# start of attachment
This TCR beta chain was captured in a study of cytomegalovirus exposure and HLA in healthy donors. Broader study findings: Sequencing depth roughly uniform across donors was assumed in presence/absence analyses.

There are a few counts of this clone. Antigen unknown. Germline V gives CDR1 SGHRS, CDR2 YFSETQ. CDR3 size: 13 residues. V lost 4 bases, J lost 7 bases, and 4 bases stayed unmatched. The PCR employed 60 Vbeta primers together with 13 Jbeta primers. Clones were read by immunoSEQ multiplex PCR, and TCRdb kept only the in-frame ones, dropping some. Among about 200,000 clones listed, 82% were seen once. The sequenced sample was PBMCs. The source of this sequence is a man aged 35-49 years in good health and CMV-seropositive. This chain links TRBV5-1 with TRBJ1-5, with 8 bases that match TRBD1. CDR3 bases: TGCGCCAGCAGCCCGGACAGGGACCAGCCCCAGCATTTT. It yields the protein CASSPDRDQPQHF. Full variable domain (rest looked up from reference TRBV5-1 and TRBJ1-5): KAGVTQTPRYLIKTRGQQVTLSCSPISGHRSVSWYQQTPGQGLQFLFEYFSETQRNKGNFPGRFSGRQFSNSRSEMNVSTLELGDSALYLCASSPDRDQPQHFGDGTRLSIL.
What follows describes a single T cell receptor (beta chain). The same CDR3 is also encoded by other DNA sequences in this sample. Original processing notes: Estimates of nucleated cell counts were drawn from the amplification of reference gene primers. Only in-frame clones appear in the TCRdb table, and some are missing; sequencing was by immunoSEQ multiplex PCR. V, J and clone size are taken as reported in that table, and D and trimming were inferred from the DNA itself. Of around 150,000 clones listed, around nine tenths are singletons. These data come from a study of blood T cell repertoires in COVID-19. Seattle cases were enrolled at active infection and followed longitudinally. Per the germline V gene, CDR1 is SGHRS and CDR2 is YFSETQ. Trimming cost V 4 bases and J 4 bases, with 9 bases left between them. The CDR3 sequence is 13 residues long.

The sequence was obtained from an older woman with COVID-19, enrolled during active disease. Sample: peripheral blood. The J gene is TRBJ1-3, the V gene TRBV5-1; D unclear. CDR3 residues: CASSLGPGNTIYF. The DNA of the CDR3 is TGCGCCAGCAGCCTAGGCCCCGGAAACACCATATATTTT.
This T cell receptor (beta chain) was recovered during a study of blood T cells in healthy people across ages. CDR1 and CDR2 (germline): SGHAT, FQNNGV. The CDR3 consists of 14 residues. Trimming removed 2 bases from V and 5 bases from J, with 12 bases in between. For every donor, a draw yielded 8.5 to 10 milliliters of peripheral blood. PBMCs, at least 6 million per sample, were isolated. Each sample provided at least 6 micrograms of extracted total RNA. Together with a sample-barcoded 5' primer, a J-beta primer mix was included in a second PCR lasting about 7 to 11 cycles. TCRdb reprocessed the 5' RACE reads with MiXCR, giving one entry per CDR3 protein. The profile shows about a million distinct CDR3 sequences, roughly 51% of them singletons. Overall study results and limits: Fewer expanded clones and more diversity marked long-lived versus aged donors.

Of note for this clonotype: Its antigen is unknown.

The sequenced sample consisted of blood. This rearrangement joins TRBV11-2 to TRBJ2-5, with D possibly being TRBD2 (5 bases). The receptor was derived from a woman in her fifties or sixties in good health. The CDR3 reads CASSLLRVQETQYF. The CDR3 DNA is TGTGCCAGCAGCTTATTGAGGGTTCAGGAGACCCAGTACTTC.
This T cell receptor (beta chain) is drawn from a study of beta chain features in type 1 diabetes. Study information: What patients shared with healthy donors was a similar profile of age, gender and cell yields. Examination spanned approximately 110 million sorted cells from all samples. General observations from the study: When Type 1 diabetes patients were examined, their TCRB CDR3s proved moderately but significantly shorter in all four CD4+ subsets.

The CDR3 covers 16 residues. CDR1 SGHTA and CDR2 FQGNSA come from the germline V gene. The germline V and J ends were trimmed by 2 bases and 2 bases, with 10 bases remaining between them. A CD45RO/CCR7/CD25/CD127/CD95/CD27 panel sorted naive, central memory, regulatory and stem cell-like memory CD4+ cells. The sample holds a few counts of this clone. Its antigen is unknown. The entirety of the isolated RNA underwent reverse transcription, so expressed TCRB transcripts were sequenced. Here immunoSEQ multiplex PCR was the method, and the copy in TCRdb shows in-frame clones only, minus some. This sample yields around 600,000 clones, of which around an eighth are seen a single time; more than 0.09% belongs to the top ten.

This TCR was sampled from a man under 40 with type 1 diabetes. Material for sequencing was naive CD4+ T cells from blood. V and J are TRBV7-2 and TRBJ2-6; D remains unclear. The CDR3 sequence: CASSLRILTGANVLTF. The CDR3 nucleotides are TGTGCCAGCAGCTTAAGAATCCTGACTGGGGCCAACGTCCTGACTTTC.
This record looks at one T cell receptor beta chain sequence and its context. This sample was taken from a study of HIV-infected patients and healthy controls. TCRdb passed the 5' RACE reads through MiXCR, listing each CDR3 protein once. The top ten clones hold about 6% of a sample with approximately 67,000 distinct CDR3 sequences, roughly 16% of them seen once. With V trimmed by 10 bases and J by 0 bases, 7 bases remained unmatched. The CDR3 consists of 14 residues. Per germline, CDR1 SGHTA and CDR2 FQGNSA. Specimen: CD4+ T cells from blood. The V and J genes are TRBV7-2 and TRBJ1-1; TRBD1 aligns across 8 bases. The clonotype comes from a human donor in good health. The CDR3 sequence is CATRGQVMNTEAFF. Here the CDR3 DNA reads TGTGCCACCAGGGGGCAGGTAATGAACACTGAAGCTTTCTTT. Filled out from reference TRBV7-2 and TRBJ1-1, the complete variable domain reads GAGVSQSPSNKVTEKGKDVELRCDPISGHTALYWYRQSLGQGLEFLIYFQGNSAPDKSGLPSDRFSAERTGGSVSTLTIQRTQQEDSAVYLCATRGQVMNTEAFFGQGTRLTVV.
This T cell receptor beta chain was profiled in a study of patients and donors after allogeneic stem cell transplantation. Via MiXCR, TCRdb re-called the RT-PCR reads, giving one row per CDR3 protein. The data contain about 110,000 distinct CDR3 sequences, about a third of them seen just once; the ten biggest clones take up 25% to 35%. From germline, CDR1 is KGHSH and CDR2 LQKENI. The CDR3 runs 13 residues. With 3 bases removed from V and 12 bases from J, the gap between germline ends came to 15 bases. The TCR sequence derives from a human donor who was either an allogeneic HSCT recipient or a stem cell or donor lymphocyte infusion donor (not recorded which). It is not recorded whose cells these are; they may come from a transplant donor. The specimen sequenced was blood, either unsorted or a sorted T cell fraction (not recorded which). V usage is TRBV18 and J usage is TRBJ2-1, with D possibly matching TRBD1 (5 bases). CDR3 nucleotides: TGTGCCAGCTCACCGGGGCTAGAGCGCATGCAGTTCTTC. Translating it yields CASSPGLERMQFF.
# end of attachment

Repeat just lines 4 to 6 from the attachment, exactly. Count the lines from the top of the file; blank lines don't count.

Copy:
The sequence was obtained from an older woman with COVID-19, enrolled during active disease. Sample: peripheral blood. The J gene is TRBJ1-3, the V gene TRBV5-1; D unclear. CDR3 residues: CASSLGPGNTIYF. The DNA of the CDR3 is TGCGCCAGCAGCCTAGGCCCCGGAAACACCATATATTTT.
This T cell receptor (beta chain) was recovered during a study of blood T cells in healthy people across ages. CDR1 and CDR2 (germline): SGHAT, FQNNGV. The CDR3 consists of 14 residues. Trimming removed 2 bases from V and 5 bases from J, with 12 bases in between. For every donor, a draw yielded 8.5 to 10 milliliters of peripheral blood. PBMCs, at least 6 million per sample, were isolated. Each sample provided at least 6 micrograms of extracted total RNA. Together with a sample-barcoded 5' primer, a J-beta primer mix was included in a second PCR lasting about 7 to 11 cycles. TCRdb reprocessed the 5' RACE reads with MiXCR, giving one entry per CDR3 protein. The profile shows about a million distinct CDR3 sequences, roughly 51% of them singletons. Overall study results and limits: Fewer expanded clones and more diversity marked long-lived versus aged donors.

Of note for this clonotype: Its antigen is unknown.